Into Africa


I am healthy and active with no sign of cancer.  I sit in my cottage on a little island in Penobscot Bay in Downeast Maine, looking over a sunny meadow to a very calm harbor.

I have joined the Global Health Service Partnership, a joint venture between Peace Corps Response, Seed Global Health, and PEPFAR, the President’s Emergency Plan for AIDS Relief. On July 10, I’ll fly to Washington DC for orientation and on July 21 fly to Malawi where I’ll spend a year in Blantyre, the commercial center of the country. I’ll be teaching psychiatry and child psychiatry at the College of Medicine of the University of Malawi.

I shall mostly be teaching 4th and 5th year medical students in small groups as they do their psychiatry rotations. I think that principles of compassion, patience, and curiosity—listening carefully at many levels— will be of use to them in gathering medical histories and working with patients generally , even though the vast majority will not go into psychiatry.

I’ll also have the opportunity to teach the few (3, I believe) psychiatry residents who are there, supervising their work in clinic.

I’ll undoubtedly provide some direct clinical services, as there is a great shortage of mental health workers in the country (as well as in all of the developing world). The United Nations World Health Organization estimates that mental illness in developing countries, especially depression, is the major cause of ill health and inability to work in the population. Suicide, especially among farmers whose crops fail because of weather (drought/flood), is a major problem in the developing world where life is very hard, food security lacking, and hope can be difficult to sustain.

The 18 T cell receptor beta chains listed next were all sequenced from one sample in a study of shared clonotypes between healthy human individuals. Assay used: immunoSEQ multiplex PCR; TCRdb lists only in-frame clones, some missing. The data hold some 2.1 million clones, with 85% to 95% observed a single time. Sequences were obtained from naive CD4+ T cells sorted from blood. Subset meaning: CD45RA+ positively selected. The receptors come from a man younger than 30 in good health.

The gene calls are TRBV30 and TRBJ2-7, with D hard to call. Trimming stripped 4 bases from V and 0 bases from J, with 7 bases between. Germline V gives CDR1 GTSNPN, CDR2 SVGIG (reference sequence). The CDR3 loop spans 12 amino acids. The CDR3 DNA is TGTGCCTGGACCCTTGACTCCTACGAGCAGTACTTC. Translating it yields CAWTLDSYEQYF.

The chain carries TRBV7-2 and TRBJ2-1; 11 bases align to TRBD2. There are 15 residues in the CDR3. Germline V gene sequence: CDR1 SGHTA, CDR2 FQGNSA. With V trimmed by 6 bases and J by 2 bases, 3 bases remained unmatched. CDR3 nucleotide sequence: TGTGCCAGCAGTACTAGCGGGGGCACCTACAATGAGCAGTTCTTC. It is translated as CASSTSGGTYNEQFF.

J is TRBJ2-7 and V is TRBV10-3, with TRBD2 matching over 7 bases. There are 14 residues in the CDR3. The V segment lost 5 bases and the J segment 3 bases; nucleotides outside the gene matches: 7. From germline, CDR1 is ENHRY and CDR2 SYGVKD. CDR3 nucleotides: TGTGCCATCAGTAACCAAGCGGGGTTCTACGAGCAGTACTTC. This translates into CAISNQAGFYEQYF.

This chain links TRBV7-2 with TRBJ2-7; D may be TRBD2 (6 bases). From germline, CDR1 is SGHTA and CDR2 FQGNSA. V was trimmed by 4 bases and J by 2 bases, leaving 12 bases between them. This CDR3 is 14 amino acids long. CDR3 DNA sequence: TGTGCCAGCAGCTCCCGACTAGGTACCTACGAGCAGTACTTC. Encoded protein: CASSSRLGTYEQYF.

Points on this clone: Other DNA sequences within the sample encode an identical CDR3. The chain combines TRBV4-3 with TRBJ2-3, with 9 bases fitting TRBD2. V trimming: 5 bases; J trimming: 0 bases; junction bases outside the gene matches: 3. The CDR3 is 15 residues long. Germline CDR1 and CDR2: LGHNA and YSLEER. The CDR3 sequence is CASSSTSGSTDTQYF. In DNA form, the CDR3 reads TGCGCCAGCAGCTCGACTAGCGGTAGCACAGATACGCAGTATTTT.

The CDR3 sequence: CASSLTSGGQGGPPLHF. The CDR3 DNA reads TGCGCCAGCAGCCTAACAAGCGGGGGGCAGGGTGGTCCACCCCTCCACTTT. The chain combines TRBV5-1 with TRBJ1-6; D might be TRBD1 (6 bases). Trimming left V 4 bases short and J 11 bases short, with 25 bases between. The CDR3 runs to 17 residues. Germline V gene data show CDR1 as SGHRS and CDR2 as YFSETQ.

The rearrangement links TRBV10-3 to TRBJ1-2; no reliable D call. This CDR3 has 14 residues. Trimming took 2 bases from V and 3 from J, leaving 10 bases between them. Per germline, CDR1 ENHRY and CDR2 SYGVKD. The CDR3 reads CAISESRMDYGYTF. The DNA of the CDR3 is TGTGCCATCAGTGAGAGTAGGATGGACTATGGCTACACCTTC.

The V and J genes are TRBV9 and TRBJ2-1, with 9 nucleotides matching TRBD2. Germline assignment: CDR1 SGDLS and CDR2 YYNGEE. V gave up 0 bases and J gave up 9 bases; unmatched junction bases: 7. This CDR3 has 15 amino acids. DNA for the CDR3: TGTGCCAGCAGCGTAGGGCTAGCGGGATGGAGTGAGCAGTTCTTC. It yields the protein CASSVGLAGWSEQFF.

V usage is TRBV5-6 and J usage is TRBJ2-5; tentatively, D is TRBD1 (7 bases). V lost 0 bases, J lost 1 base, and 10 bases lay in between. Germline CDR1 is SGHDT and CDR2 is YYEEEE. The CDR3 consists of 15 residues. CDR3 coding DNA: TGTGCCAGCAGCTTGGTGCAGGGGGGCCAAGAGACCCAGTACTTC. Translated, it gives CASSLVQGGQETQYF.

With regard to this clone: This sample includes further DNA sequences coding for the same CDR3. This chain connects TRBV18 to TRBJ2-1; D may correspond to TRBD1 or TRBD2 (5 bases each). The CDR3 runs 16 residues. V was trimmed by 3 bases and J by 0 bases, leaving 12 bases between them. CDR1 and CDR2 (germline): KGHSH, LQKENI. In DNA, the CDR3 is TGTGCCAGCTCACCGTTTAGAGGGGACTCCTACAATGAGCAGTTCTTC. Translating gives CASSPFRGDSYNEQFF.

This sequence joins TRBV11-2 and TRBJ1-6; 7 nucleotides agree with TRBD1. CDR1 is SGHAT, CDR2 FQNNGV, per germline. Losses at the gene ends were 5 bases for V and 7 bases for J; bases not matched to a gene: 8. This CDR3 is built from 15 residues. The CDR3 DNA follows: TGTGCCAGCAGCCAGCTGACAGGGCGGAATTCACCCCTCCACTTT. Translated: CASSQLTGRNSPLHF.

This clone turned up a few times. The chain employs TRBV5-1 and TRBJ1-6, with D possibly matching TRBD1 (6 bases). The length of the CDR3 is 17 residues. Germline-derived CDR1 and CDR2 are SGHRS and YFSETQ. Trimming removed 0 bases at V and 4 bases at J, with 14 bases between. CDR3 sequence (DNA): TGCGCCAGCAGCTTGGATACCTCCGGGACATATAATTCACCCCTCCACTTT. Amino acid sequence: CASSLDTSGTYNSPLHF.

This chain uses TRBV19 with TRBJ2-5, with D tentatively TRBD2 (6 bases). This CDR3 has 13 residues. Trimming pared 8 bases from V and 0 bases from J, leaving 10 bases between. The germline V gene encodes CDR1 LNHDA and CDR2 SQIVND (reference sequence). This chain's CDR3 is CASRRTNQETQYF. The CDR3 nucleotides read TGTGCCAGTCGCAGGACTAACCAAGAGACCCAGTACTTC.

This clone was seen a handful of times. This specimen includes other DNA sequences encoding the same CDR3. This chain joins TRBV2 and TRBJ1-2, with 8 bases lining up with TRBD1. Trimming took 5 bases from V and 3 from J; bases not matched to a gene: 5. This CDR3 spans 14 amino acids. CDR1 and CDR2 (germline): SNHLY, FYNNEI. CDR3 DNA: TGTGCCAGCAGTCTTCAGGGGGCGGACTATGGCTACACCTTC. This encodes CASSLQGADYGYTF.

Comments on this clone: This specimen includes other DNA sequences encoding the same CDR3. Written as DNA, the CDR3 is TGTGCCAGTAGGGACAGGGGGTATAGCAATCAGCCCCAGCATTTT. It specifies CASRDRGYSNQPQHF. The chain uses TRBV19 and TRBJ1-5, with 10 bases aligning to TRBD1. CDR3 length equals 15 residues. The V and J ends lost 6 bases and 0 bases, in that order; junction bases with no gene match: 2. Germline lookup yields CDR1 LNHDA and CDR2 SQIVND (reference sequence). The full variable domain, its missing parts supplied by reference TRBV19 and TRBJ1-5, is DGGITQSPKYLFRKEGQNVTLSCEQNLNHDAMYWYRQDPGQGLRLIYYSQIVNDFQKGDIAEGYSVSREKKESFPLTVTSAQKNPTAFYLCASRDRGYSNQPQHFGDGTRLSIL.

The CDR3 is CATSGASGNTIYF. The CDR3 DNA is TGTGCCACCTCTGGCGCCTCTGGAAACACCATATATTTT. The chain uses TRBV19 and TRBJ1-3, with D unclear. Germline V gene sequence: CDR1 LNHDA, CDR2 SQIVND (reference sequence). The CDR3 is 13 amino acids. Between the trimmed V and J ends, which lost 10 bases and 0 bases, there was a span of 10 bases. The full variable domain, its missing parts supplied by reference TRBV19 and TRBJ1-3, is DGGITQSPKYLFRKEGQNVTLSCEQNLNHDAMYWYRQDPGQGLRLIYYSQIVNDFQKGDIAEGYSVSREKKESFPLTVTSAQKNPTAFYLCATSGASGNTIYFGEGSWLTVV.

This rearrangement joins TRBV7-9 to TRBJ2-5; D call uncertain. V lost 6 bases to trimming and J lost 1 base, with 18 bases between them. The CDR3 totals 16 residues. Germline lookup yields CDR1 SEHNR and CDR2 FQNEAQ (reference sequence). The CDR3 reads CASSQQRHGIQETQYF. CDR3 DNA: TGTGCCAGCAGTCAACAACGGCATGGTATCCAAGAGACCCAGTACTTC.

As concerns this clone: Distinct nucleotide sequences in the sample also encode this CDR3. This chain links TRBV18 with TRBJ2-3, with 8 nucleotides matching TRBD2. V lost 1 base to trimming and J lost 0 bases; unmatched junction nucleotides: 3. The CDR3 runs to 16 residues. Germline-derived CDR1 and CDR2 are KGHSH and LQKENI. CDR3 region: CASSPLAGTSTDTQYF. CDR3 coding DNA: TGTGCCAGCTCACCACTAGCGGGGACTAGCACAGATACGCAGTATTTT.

I expect I’ll learn more than I give, of course. It has been a dream of mine to do this for a long time and this seems like the perfect opportunity.

Malawi is called “the warm heart of Africa” because of the kindness and generosity of its people. It is a small but very beautiful country in eastern Africa containing the 3rd largest lake in Africa. Lake Malawi occupies a third of the area of the country. 85% of colorful fresh water tropical aquarium fish come from Lake Malawi.

I plan to start a separate blog to chronicle my year. I’ll leave instructions to access it here when I know them.


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